AGO lesson plan

4. AGO lesson plan

AGO: Aims, Goals, Objectives


This lesson plan is for the AGO lesson workcard.


FOCUS ON PURPOSE 


In some situations, it is more appropriate to speak of aims, in other circumstances of goals, and in yet others of objectives. The main point of the lesson is to introduce and emphasize the idea of purpose. No attempt should be made to bring out the philosophical differences between these since this usually confuses students.


This notion of purpose broadens the perception of a situation. The AGO is a device to get students to focus directly and deliberately on the intention behind actions. What is the actor aiming for? What is trying to be achieved? What does the actor want to bring about? What are the actor's objectives? What are the actor's goals? 


Being able to define objectives helps the student's thinking in such areas as decision, planning, and action of any kind which has a purpose. 


It is enough for the teacher to say that in some cases the word aim is more appropriate and in other cases goals or objectives. If pressed, teachers can make the distinction as follows: 


• aim is the general direction

• goal is an ultimate destination

• objective is a recognizable point of achievement along the way.


Teachers are strongly advised to concentrate on the general idea of "purpose" and not to make the distinction. Without a sense of purpose, all actions are either reactions to a situation or matters of habit or imitation. The intention of the lesson is to focus attention directly on purpose as distinct from reaction.

PRACTICE ITEM 1.  A student is cheating at school. What are the objectives of the headteacher in addressing the situation?


Only 2 minutes are allowed for this practice item and then the teacher asks the groups to give possible objectives. When listening to the responses the teacher should encourage the students to explain the purpose of the objective. Include phrases like “to” or “so that”.


Suggestions

  • to prevent any more cheating

  • to ensure the grades awared to students are fair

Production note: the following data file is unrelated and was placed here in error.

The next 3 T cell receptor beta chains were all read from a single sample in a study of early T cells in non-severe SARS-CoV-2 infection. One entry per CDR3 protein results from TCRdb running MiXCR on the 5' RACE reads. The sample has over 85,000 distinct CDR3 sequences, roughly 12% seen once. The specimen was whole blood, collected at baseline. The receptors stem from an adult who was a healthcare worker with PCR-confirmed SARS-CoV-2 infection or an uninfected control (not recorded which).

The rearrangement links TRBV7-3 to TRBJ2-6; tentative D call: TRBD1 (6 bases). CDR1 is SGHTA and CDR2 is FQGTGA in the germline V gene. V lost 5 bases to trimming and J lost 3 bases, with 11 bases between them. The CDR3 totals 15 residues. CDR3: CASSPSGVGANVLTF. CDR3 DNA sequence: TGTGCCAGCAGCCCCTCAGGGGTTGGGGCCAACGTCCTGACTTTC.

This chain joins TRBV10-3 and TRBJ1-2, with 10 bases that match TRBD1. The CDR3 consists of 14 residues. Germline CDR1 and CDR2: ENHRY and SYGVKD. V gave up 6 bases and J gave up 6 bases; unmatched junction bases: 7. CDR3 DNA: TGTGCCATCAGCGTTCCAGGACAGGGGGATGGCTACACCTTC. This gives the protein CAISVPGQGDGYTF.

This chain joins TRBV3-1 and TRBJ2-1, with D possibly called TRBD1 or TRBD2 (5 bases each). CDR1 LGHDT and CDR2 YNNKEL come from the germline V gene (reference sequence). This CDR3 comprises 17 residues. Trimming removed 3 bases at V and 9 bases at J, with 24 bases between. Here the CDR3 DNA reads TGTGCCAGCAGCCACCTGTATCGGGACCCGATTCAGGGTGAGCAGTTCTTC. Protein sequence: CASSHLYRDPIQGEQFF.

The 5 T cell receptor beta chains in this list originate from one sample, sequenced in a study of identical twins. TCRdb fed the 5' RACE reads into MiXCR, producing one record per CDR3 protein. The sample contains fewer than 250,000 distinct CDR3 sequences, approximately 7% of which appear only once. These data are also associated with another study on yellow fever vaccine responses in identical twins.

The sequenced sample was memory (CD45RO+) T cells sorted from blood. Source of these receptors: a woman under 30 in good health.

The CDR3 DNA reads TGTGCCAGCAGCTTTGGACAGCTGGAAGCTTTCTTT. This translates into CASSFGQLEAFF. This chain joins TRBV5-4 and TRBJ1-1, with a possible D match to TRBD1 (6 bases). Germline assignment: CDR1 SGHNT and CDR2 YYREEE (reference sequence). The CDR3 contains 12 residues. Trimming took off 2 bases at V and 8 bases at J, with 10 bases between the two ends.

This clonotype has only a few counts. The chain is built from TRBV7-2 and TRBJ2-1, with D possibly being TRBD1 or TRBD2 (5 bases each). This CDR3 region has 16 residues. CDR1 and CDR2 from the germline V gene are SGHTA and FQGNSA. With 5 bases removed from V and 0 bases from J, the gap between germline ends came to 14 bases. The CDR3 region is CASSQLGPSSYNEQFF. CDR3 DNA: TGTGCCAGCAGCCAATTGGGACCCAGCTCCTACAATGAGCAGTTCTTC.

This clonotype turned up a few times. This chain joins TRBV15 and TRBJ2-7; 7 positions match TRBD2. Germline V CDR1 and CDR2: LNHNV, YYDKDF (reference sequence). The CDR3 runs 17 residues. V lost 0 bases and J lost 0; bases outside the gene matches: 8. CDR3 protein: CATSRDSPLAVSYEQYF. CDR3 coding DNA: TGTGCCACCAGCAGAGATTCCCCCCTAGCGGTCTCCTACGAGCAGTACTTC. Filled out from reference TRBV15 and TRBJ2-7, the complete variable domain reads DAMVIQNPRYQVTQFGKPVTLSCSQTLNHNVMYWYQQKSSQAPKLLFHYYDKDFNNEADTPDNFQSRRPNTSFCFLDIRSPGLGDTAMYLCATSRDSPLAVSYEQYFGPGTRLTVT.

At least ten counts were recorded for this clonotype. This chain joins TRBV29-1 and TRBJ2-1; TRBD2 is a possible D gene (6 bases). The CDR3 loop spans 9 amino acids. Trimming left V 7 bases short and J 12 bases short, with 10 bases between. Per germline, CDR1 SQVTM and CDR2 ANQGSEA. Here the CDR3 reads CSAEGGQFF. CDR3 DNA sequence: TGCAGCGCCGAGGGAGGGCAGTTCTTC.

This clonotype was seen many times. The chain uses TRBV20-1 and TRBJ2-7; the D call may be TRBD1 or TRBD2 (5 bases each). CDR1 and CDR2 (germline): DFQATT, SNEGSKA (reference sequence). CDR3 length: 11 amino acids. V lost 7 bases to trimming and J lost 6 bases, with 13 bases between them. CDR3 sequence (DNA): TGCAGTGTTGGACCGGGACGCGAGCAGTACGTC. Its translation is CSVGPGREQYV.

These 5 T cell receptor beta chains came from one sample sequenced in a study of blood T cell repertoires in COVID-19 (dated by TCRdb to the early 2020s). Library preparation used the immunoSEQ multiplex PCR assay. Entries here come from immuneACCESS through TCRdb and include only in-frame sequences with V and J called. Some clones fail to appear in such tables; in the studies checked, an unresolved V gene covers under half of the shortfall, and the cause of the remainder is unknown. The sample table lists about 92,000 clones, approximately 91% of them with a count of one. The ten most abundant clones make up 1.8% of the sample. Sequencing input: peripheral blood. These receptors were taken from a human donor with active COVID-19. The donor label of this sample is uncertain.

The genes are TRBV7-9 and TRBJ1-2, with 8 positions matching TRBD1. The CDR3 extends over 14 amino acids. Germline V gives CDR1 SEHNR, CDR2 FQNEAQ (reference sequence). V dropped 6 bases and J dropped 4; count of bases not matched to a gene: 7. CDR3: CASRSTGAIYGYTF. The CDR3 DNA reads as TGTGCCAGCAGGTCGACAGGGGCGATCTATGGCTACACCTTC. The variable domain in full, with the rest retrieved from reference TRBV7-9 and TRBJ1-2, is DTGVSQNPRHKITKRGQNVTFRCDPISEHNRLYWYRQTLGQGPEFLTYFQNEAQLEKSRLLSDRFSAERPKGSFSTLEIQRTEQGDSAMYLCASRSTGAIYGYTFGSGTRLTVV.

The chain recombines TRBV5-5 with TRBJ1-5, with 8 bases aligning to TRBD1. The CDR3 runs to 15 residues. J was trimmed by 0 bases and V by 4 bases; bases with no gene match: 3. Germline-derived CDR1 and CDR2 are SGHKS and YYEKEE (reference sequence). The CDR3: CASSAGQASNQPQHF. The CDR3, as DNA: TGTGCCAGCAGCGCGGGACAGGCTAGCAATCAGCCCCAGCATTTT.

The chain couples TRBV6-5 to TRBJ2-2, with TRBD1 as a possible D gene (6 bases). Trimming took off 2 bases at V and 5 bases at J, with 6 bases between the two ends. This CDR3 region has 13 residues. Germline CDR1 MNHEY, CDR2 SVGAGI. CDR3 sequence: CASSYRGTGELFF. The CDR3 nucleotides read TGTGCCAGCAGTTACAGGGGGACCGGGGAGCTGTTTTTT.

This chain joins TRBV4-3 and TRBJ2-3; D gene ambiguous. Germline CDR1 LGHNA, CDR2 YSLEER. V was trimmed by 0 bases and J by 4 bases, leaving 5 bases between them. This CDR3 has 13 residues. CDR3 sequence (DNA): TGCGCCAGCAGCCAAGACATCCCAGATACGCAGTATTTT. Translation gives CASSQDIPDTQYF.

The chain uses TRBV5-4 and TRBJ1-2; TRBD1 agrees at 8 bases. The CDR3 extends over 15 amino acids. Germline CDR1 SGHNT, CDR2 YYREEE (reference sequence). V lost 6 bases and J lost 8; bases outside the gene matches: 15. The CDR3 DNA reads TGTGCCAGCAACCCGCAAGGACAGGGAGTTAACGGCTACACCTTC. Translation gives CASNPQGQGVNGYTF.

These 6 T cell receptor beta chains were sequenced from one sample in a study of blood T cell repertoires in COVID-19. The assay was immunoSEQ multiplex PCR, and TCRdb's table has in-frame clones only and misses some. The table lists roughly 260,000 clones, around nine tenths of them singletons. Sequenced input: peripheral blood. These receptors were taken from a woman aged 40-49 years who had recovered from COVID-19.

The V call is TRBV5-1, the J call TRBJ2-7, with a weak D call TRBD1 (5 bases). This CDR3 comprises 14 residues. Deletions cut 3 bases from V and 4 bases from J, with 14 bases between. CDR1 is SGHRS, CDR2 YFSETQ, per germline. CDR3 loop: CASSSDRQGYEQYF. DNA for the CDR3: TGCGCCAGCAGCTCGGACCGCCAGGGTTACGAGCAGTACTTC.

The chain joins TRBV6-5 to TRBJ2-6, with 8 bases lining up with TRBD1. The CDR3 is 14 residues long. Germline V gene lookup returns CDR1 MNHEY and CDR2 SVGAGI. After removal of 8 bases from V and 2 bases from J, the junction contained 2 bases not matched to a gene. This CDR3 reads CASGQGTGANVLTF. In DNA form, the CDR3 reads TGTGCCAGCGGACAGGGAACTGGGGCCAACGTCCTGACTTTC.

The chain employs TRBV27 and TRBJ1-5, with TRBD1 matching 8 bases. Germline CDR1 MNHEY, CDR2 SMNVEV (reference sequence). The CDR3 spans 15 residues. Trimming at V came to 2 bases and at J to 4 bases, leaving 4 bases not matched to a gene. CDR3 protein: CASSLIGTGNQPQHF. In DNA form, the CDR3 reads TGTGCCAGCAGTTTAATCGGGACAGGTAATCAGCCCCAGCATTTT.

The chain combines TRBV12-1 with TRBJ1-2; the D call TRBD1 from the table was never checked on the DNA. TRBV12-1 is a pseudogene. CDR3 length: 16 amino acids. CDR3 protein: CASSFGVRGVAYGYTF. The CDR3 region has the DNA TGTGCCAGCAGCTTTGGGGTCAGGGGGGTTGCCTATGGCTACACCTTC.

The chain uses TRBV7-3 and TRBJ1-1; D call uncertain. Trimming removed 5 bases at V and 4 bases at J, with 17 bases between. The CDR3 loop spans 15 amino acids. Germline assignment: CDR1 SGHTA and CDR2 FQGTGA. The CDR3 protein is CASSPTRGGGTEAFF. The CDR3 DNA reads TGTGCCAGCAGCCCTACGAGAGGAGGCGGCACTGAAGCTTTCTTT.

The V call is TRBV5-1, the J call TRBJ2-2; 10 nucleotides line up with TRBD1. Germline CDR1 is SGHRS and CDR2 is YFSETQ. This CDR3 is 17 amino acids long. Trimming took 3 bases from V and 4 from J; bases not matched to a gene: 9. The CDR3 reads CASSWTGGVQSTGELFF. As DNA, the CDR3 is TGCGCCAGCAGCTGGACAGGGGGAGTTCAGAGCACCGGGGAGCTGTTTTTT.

• to ensure students understand why cheating is wrong

  • to understand why the student needed to cheat

  • to show parents that this is an honest school


PRACTICE ITEM 2.  Your family wins $5,000 in a game show - what would your objectives be?


Time allowed is 3 minutes. One group is designated to give its output and then the other groups can add points or comments. The emphasis here should be on trying to condense the different objectives into major categories; for instance: having fun, helping others, saving, investing, buying equipment to make money as with tools, paying for education.


PRACTICE ITEM 3. Everyone has to eat to live. But people have different objectives with regard to food. Do an AGO for the following people: homemaker, cook, store owner, food manufacturer, farmer, government.


Each group is given one of the types to do an AGO for. If there are more than six groups the process is repeated and if there are fewer some types are left out. At the end of 3 minutes one group for each type gives its output and the others can comment or add to it.


Suggestions:


  • Homemaker - to buy enough food within it,; budget.

  • Cook-to find the right quality food and variety.

  • Shopkeepers - to satisfy their customers and to make enough money to live on.

  • Manufacturer - to sell as much as possible and make as much profit as possible.

  •  Farmers - to get a proper return for their work and a stable market.

  • Government - to ensure food supplies and keep prices down.


Discussion


Open discussion with the class as a whole, acting as individuals rather than in groups. 

  • Is it necessary to know your objectives exactly, always?

  • When is it most useful to know the objectives?

  • What happens if you do not have objectives?

  • How important are other people's objectives?


Learning points


The groups look at the list of learning points given in the student workcards. They are asked to pick out the principle they think is most important. The groups can also be asked to criticize any one of the principles or to make up a principle of their own. 

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